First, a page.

Damning report 'threatens' nuclear industry

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For educational use: BBC news Damning report 'threatens' nuclear industry - snip - Sellafield nuclear plant bosses have been condemned as throwing the industry's future "into doubt", in the light of a damning report into its safety standards.

The inspectors strongly criticise safety standards at the Cumbrian site - where quality control documents for reprocessed plutonium bound for Japan were deliberately falsified. The report is due to be published by the Nuclear Installations Inspectorate on Friday morning.

Jack Cunningham, the former Cabinet Office minister and Labour MP for Copeland, in which the Sellafield plant is located, says the scandal has thrown the future of Britain's nuclear industry into doubt.

He said top-level management must accept responsibility for what has happened.

I'm particularly angry these mindless and thoughtless actions have jeopardised not only the jobs of the people directly involved, but many, many thousands of their fellow workers in the industry."

British Nuclear Fuels appears to be ruling out immediate resignations in the wake of the report. A leaked internal document says the company would be focusing on learning from the events and moving forward, seemingly steering clear of saying staff will be dismissed.

In another internal document obtained by the BBC, BNFL admits control of supervision and training of staff involved in the preparation of nuclear fuel was inadequate.

'Bitter blow'

The NII's 40-page study will paint an alarming picture of management incompetence and a culture of complacency.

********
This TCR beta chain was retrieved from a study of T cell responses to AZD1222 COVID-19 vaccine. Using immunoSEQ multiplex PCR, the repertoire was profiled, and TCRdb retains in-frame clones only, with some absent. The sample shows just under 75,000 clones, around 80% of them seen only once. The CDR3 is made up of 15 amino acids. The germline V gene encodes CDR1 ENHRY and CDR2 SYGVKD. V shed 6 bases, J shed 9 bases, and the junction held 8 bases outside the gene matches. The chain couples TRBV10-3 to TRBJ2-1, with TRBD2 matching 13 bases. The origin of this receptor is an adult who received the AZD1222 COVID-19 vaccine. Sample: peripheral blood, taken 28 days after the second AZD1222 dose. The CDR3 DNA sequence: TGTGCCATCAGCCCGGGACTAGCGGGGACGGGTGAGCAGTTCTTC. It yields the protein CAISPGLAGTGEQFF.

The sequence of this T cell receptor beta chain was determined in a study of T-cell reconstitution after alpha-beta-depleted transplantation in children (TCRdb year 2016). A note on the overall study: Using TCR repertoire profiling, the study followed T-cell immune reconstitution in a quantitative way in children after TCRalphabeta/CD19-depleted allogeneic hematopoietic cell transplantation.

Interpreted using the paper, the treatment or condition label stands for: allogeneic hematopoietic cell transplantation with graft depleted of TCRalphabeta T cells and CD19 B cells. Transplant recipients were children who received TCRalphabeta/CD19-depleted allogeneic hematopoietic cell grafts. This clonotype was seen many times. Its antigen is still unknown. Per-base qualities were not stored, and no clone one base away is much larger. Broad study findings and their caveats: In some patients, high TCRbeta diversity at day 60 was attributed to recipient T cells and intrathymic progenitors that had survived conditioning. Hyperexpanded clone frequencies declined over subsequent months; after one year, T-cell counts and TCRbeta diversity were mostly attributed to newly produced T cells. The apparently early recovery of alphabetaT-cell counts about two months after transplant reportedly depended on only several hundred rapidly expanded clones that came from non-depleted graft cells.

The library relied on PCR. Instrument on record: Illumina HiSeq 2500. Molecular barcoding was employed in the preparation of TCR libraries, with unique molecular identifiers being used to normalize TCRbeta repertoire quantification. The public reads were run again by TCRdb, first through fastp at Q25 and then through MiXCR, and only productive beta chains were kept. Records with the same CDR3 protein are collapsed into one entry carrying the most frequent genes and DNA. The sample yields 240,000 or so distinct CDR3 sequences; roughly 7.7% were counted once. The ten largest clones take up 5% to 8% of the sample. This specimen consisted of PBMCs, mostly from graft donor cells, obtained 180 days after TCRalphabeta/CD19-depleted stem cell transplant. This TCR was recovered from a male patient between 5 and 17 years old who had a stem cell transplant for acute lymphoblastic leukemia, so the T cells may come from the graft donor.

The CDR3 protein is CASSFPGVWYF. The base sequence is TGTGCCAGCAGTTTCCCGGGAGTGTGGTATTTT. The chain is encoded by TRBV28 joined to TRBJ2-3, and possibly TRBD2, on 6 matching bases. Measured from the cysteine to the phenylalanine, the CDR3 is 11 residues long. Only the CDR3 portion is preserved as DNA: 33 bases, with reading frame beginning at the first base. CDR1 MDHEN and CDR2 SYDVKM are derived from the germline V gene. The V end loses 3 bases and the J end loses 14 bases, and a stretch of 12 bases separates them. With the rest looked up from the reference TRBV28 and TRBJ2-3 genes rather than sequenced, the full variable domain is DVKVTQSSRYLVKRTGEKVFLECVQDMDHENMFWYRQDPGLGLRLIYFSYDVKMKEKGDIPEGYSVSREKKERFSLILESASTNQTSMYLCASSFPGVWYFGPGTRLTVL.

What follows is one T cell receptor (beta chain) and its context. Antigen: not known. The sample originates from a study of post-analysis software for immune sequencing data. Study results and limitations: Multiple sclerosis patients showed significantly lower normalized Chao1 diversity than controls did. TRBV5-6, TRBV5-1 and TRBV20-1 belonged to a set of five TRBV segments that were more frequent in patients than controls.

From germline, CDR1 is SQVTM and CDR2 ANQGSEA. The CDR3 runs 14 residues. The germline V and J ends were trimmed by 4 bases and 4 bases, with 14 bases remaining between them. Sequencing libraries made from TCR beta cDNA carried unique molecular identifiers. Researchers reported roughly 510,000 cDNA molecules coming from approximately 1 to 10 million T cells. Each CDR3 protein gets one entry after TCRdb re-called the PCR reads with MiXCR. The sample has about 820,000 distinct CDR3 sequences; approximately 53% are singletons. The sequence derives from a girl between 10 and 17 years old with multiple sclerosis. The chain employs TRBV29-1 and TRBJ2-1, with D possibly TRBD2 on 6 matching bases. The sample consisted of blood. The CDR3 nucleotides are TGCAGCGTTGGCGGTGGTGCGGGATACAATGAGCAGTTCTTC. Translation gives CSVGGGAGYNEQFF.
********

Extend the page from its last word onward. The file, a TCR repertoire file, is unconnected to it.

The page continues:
Jack Dromey, national officer of the Transport and General Workers' Union, said the revelations came as a "bitter blow to the whole industry" and called for "urgent action".

He told BBC Radio 4's Today programme: "It is a devastating indictment, utterly unacceptable."

Mr Dromey demanded swift action, and said Sellafield was now on its last chance.

"All at Sellafield must accept collective responsibility for what had gone wrong," he said.

The scandal concerns safety procedures in a new Sellafield factory producing batches of uranium and plutonium mixed-oxide (Mox) fuel rods.

One batch of Mox fuel rods bound for Japan was found to have false records, prompting the Japanese authorities firstly to ban further imports and then to demand that a consignment already there was sent back to Britain.

BNFL chief executive John Taylor and board member Chris Loughlin flew to Tokyo this week to try to reassure the Japanese that the fuel is safe.

The NII report is expected to say there was no central control of safety, and that the number of staff had been run down.

BNFL says is already taking measures to restore customer confidence and strengthen its leadership, but rejects calls for senior executives at the plant to be sacked.

Pete Roche, nuclear campaigner for Greenpeace, has called on BNFL to abandon reprocessing in the light of the report, moving towards decommissioning and "cleaning up" work at nuclear installations across the world.

And Dr Patrick Green, senior nuclear campaigner at Friends of the Earth, said the report was a "damning indictment of a management culture that has led to the aggravation of problems rather than solving them".

Five workers have so far been dismissed over the scandal - three in October and two more last Tuesday.

They lost their jobs after it was discovered manual checks on the Mox fuel rods had been faked.

An NII spokesman said that although the issue was not really one of safety and the rods were not necessarily unsafe, "the issue of falsifying data is a serious one and we would not recommend it in any place of work, especially one dealing with potentially dangerous material".


The chief inspector of nuclear installations, Laurence Williams, will publish three reports on Sellafield on Friday, of which the Mox scandal is just one. The government had been planning to partly privatise BNFL.

Trade and Industry Secretary Stephen Byers says the fiasco strengthens the case for a public-private partnership.

But opponents are bound to argue that any safety questions would undermine the case for private investment. - snip -

-- hzlz (mph@netbox.org), February 18, 2000

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